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More Thought on Gauges – and SHOCKS!

March 14th, 2010

So I really want to go more in depth on the gauge work that I did – because it was a LOT of work, and I really like how it turned out.  So I want to be sure and document it.

The basic issue was that in my original cluster I had a speedo, a fuel gauge, a clock (that didn’t work), a temp (that didn’t work) a voltmeter and an oil pressure (that – you guessed it -didn’t work).  But that isn’t what I WANTED!  And also, they looked old and nasty.  So I thought to myself, “Well, how hard could it be to just modify the gauges from the cluster to replace the non working ones, and to move the fuel gauge to the smaller location?  And while I’m at it migrate a tach into the slot where the fuel gauge USED to be?  And design new faces for all the gauges too!”.  The answer is very very very hard.

I created new gauge faces by taking LOTS of measurements, and plugging everything into Illustrator and designing a whole new matching set of gauge faces.  I printed them out on photo paper and used a craft knife to carefully cut them out.   When each gauge face was prepped properly, I used double sided adhesive to stick them in place.  As I’ve mentioned before I will probably have to go back and replace them with vinyl printouts because the paper curls in high humidity.

I first had to chop the cluster housing all to bits.  Then cut up the original gauges.  First I cut out the old parts to the clock and threw them out.  Then I took the fuel gauge internals and cut them off the large face they were on, and moved them behind the old clock face and epoxied them in place.  That took about 5 hours because it involved a lot of tiny-part-fabrication and lining things up over and over and over.  On top of that, I had to create and entirely new needle for the fuel gague – the old one was way too big, and the needle from the old clock wasn’t the right size or shape at all.  So I made a new needle out of lexan and painted it to match (it came out really well too – you can’t even tell)  I was able to test the fuel gauge out and position the new needle correctly by using a 9volt battery and a 90 ohm resistor.  The three poles on the back of the fuel gauge are a positive, a negative and a signal line.  If you place a 90 ohm resistor in the right place, and then test it with the circuit completely open, you are basically simulating the sender unit. So you can go “Ok – it should read FULL now” and then position the needle accordingly.

I then moved on to the oil and temp gauges.  I ripped them out of a sunpro gauge cluster.  I cut out the old internals for the original gauges and mounted the sunpro internals behind the faces taking care to line everything up right.  This was a royal pain in the arse, but when it was all said and done everything lined up well.  I placed in their new faces and tested them out and positioned the needles.  To calibrate the oil pressure gauge I created a small pressure chamber out of a section of PVC pipe with a schrader valve and a port to screw in the oil pressure lead.  I also added an additional PSI gauge into the chamber.  I then used a hand pump to pump the chamber to given pressures (20, 40 , 60, 80) and made sure the needle on the new frankengauge matched the ones on the hand pump and the additional pressure meter.  Amazingly, I got it on the first try.  They all pretty much matched up.  To calibrate the temp gauge, I brought some water on the stove up to various temperatures and put in the temp probe.  Needle placement was pretty easy!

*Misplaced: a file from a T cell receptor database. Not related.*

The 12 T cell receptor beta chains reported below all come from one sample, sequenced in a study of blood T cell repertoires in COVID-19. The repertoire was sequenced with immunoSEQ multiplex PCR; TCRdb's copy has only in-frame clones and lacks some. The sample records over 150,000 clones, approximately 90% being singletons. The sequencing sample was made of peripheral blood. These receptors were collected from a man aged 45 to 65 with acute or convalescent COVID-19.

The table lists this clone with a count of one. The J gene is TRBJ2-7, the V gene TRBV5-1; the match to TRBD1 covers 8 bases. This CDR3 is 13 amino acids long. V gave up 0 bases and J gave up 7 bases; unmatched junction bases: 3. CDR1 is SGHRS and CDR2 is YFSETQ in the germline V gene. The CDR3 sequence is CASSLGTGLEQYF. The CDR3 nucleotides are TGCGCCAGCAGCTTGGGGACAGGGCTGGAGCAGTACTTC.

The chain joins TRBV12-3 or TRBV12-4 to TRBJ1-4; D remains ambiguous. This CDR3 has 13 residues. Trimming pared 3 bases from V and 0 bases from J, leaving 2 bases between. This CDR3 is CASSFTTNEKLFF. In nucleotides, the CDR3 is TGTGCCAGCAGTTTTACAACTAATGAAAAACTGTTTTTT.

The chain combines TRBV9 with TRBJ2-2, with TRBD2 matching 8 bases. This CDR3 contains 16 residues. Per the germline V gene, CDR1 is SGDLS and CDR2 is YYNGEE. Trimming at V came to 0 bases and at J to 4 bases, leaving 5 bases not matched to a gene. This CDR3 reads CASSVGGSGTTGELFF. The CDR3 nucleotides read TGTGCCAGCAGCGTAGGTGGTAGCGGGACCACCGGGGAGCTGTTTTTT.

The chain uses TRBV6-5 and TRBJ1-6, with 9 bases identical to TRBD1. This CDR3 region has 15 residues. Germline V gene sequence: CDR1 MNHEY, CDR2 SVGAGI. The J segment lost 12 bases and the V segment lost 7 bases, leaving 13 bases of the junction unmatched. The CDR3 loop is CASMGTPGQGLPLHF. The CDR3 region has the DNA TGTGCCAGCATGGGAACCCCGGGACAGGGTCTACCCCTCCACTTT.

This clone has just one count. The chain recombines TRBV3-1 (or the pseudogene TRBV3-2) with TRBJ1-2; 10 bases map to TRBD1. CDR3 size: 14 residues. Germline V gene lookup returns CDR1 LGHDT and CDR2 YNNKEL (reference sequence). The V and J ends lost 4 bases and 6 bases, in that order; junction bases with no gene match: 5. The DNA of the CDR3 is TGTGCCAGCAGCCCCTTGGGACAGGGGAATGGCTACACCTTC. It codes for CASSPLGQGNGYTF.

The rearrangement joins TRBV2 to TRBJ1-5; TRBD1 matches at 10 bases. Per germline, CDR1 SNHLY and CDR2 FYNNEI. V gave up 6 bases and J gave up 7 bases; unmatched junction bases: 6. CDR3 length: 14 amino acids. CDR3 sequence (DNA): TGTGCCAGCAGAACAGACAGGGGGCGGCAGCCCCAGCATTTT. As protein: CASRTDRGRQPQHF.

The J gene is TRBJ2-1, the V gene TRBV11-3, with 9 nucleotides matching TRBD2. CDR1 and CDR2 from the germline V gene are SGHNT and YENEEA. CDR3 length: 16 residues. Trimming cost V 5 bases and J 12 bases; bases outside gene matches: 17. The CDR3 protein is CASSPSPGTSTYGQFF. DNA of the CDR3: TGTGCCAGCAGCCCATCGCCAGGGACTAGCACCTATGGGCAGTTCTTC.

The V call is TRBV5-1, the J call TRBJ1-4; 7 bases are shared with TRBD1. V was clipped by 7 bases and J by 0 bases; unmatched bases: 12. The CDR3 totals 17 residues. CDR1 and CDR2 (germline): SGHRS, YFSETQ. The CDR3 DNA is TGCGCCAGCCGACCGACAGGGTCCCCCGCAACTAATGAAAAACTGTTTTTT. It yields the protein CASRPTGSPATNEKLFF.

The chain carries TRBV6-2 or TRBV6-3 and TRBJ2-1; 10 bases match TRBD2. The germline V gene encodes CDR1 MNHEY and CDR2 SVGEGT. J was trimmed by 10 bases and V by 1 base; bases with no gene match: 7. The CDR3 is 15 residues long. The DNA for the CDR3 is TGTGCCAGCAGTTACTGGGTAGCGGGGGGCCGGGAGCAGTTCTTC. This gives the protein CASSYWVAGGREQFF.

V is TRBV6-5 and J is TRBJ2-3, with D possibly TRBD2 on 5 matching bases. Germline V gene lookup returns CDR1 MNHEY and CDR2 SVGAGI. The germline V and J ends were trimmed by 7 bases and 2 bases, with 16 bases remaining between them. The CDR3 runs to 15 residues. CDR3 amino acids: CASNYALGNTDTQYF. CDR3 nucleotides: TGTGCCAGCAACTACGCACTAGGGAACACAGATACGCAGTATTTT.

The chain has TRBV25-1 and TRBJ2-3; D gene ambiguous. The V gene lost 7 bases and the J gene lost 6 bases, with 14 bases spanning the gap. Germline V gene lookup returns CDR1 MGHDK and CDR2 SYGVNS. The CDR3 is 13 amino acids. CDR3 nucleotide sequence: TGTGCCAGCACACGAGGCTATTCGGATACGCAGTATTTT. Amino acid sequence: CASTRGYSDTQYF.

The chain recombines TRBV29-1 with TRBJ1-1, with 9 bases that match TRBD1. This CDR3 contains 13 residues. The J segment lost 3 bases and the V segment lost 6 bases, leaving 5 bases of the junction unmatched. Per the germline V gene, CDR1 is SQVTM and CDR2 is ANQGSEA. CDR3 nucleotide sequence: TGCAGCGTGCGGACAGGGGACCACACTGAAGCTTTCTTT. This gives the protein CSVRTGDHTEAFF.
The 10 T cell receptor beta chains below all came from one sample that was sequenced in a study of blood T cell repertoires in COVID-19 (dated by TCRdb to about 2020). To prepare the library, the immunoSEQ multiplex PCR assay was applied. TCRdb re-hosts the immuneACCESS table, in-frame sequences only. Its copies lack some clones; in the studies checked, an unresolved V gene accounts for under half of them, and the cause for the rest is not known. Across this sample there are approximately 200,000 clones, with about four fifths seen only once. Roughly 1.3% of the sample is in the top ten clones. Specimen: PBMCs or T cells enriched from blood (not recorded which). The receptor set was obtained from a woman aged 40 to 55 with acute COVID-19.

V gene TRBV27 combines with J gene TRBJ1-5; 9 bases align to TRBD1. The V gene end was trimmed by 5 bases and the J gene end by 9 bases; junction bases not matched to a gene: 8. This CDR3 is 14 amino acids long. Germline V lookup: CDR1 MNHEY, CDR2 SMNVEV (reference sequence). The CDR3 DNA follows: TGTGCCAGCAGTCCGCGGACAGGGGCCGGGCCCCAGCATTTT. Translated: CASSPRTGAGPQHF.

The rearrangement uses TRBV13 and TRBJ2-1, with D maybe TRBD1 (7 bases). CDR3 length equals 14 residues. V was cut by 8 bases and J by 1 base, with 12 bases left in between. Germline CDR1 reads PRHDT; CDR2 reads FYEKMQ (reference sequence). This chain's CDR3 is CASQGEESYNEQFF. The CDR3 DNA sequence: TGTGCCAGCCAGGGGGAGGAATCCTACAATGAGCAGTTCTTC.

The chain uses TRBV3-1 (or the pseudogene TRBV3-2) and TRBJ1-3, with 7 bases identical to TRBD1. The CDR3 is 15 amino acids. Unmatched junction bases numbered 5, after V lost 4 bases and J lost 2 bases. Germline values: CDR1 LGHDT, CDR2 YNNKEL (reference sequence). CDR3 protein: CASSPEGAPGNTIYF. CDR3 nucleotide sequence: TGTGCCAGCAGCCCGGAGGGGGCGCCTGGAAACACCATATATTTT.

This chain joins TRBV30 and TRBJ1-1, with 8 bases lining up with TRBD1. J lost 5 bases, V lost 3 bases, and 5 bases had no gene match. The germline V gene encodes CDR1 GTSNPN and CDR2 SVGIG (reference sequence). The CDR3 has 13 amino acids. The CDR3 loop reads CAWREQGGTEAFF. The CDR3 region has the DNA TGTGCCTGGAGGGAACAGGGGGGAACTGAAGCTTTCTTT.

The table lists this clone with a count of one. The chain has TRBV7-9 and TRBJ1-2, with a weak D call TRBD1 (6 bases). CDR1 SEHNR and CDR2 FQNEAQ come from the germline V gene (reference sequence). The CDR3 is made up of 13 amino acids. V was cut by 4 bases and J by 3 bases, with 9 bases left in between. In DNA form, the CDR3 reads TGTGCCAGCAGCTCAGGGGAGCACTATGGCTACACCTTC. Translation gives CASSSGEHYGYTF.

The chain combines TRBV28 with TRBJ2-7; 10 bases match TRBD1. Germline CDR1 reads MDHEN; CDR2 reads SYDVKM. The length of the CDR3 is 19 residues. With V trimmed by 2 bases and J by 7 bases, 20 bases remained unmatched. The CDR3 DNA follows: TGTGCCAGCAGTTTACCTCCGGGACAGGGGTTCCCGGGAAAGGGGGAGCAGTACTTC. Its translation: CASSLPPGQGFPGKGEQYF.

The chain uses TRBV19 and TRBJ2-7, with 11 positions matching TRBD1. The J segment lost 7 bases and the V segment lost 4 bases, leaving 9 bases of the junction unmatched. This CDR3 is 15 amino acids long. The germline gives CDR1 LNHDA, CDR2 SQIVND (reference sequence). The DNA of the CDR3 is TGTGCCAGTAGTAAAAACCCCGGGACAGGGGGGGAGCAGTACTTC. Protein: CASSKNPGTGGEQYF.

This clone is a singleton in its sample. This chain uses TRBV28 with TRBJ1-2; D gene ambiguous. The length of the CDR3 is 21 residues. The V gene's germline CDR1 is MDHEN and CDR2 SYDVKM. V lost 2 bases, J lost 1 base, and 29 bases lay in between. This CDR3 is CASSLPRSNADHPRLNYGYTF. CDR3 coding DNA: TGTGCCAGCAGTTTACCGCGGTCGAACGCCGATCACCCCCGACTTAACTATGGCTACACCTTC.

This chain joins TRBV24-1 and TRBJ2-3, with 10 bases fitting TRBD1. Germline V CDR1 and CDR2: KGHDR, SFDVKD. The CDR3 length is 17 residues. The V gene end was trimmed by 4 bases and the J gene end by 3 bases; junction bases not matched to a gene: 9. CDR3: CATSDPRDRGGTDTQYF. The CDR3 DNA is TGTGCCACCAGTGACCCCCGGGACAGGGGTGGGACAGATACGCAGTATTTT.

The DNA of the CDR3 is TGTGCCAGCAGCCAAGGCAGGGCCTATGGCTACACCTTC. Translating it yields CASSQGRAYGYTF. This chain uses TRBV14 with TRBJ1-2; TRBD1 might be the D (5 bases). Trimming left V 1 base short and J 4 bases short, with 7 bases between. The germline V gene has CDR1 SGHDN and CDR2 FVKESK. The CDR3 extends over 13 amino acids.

Then I cut up the sunpro tach and mounted it in behind the old fuel faceplate.  That required a looot of plastic surgery, but it turned out well.

I wanted new lighting too, so I created a network of red LEDs on the interior of the gauge shroud.  It took a lot of trial and error to get everything to fit back together with the added bulk.  I then did some major wiring to the back circuit to get everyone routed to their new homes.  I then installed the new cluster and routed the new temp line and oil line to the engine.

ALMOST everything worked.  The tach didn’t work at first because the ground had been cut by the guy who did the floor pans.  After hooking it back up though, it was fine.  The LEDs didn’t work because the sot I wired them into had some sort of issue – so I had to rewire them to a different bulb feed.  The fuel gauge jumped around because it had a short.  But ofter sorting those things out, everything seems rockin now!  Plus the lights look really nice.

So yeah.  Lot of work but really really worth it.

The other thing I’ve gotten done recently is new shock absorbers.  The truck was really bouncy.  So much so that it felt unsafe.  So my buddy James came over and we tackled putting in a new set of shock absorbers.  Took about 6 hours for all four – but most of that was trips back to O’Reilly’s for sockets and wrenches.  I ended up having to buy a new socket and 2 new wrenches AND a new set of extensions.  I swear every single bolt had a different sized head.  I put Monroes in the front, and would have put them in the back too – but O’Reilly’s only had the one set in stock.  So I had to go with the cheapos in the rear.  I may change those out again before too much longer while all the hardware is still fresh.

Lemme tell you – new shock absorbers make all the difference in the world.  The ride is totally different.  I was shocked (hah!).  Much easier handling – and it feels more real somehow.  Much more like a vehicle and less like a deathwagon.  I can seriously see after I get the interior done and finishing out the suspension and steering gear box wanting to drive it every day.  Ok, and replacing the windshield.  And mirrors.  And weatherstripping….

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